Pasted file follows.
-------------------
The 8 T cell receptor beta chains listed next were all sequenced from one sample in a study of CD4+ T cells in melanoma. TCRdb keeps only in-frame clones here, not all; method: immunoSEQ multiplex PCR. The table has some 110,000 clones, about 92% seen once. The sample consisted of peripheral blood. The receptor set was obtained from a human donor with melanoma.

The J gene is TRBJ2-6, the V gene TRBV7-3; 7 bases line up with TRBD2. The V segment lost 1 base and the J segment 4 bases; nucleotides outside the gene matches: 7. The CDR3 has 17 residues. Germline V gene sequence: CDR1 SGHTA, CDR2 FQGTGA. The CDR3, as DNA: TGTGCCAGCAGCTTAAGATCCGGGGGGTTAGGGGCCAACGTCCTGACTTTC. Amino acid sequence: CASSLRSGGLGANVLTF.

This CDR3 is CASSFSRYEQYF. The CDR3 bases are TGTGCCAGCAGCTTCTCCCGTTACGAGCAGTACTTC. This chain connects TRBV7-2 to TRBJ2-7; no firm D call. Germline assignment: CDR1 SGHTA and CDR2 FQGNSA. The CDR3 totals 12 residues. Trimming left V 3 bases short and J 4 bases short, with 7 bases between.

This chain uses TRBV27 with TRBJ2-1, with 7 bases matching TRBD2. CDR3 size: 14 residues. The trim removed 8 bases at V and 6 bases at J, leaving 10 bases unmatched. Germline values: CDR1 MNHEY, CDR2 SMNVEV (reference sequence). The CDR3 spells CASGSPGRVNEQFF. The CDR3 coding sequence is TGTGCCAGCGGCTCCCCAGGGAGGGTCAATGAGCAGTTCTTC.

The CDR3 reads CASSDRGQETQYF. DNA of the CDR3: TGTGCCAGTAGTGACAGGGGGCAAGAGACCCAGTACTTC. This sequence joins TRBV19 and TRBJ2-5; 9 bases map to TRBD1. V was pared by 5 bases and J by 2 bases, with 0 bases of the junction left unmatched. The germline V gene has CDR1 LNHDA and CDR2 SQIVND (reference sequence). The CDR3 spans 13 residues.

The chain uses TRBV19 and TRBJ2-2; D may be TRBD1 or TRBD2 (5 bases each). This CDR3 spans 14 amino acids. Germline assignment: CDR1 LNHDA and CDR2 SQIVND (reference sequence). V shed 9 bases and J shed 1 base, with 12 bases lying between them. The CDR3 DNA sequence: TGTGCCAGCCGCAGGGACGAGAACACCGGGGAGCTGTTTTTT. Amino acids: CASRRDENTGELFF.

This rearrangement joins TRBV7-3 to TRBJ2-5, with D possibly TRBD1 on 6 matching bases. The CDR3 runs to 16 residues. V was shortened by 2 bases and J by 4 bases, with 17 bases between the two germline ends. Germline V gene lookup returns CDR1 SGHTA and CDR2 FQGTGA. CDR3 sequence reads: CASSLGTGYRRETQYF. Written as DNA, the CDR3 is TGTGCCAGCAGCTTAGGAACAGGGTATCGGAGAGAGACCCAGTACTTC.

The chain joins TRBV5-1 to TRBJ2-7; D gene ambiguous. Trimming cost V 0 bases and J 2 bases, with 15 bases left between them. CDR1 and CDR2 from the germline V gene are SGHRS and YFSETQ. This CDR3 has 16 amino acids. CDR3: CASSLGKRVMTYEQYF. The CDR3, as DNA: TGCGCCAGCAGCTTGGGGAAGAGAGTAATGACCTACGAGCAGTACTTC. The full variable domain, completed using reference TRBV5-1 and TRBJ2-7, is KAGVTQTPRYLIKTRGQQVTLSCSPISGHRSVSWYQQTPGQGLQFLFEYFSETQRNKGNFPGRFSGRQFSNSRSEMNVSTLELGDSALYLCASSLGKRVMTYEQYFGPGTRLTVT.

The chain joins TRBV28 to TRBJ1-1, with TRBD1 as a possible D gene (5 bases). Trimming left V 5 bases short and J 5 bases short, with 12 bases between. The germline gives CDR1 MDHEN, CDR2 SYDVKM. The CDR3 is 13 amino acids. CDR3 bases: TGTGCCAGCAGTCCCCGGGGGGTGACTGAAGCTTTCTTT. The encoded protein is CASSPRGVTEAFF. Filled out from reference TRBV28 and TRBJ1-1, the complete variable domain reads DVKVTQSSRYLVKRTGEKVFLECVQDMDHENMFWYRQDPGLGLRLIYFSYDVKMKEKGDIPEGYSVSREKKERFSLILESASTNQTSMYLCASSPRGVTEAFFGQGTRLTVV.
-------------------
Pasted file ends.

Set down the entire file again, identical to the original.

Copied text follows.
The 8 T cell receptor beta chains listed next were all sequenced from one sample in a study of CD4+ T cells in melanoma. TCRdb keeps only in-frame clones here, not all; method: immunoSEQ multiplex PCR. The table has some 110,000 clones, about 92% seen once. The sample consisted of peripheral blood. The receptor set was obtained from a human donor with melanoma.

The J gene is TRBJ2-6, the V gene TRBV7-3; 7 bases line up with TRBD2. The V segment lost 1 base and the J segment 4 bases; nucleotides outside the gene matches: 7. The CDR3 has 17 residues. Germline V gene sequence: CDR1 SGHTA, CDR2 FQGTGA. The CDR3, as DNA: TGTGCCAGCAGCTTAAGATCCGGGGGGTTAGGGGCCAACGTCCTGACTTTC. Amino acid sequence: CASSLRSGGLGANVLTF.

This CDR3 is CASSFSRYEQYF. The CDR3 bases are TGTGCCAGCAGCTTCTCCCGTTACGAGCAGTACTTC. This chain connects TRBV7-2 to TRBJ2-7; no firm D call. Germline assignment: CDR1 SGHTA and CDR2 FQGNSA. The CDR3 totals 12 residues. Trimming left V 3 bases short and J 4 bases short, with 7 bases between.

This chain uses TRBV27 with TRBJ2-1, with 7 bases matching TRBD2. CDR3 size: 14 residues. The trim removed 8 bases at V and 6 bases at J, leaving 10 bases unmatched. Germline values: CDR1 MNHEY, CDR2 SMNVEV (reference sequence). The CDR3 spells CASGSPGRVNEQFF. The CDR3 coding sequence is TGTGCCAGCGGCTCCCCAGGGAGGGTCAATGAGCAGTTCTTC.

The CDR3 reads CASSDRGQETQYF. DNA of the CDR3: TGTGCCAGTAGTGACAGGGGGCAAGAGACCCAGTACTTC. This sequence joins TRBV19 and TRBJ2-5; 9 bases map to TRBD1. V was pared by 5 bases and J by 2 bases, with 0 bases of the junction left unmatched. The germline V gene has CDR1 LNHDA and CDR2 SQIVND (reference sequence). The CDR3 spans 13 residues.

The chain uses TRBV19 and TRBJ2-2; D may be TRBD1 or TRBD2 (5 bases each). This CDR3 spans 14 amino acids. Germline assignment: CDR1 LNHDA and CDR2 SQIVND (reference sequence). V shed 9 bases and J shed 1 base, with 12 bases lying between them. The CDR3 DNA sequence: TGTGCCAGCCGCAGGGACGAGAACACCGGGGAGCTGTTTTTT. Amino acids: CASRRDENTGELFF.

This rearrangement joins TRBV7-3 to TRBJ2-5, with D possibly TRBD1 on 6 matching bases. The CDR3 runs to 16 residues. V was shortened by 2 bases and J by 4 bases, with 17 bases between the two germline ends. Germline V gene lookup returns CDR1 SGHTA and CDR2 FQGTGA. CDR3 sequence reads: CASSLGTGYRRETQYF. Written as DNA, the CDR3 is TGTGCCAGCAGCTTAGGAACAGGGTATCGGAGAGAGACCCAGTACTTC.

The chain joins TRBV5-1 to TRBJ2-7; D gene ambiguous. Trimming cost V 0 bases and J 2 bases, with 15 bases left between them. CDR1 and CDR2 from the germline V gene are SGHRS and YFSETQ. This CDR3 has 16 amino acids. CDR3: CASSLGKRVMTYEQYF. The CDR3, as DNA: TGCGCCAGCAGCTTGGGGAAGAGAGTAATGACCTACGAGCAGTACTTC. The full variable domain, completed using reference TRBV5-1 and TRBJ2-7, is KAGVTQTPRYLIKTRGQQVTLSCSPISGHRSVSWYQQTPGQGLQFLFEYFSETQRNKGNFPGRFSGRQFSNSRSEMNVSTLELGDSALYLCASSLGKRVMTYEQYFGPGTRLTVT.

The chain joins TRBV28 to TRBJ1-1, with TRBD1 as a possible D gene (5 bases). Trimming left V 5 bases short and J 5 bases short, with 12 bases between. The germline gives CDR1 MDHEN, CDR2 SYDVKM. The CDR3 is 13 amino acids. CDR3 bases: TGTGCCAGCAGTCCCCGGGGGGTGACTGAAGCTTTCTTT. The encoded protein is CASSPRGVTEAFF. Filled out from reference TRBV28 and TRBJ1-1, the complete variable domain reads DVKVTQSSRYLVKRTGEKVFLECVQDMDHENMFWYRQDPGLGLRLIYFSYDVKMKEKGDIPEGYSVSREKKERFSLILESASTNQTSMYLCASSPRGVTEAFFGQGTRLTVV.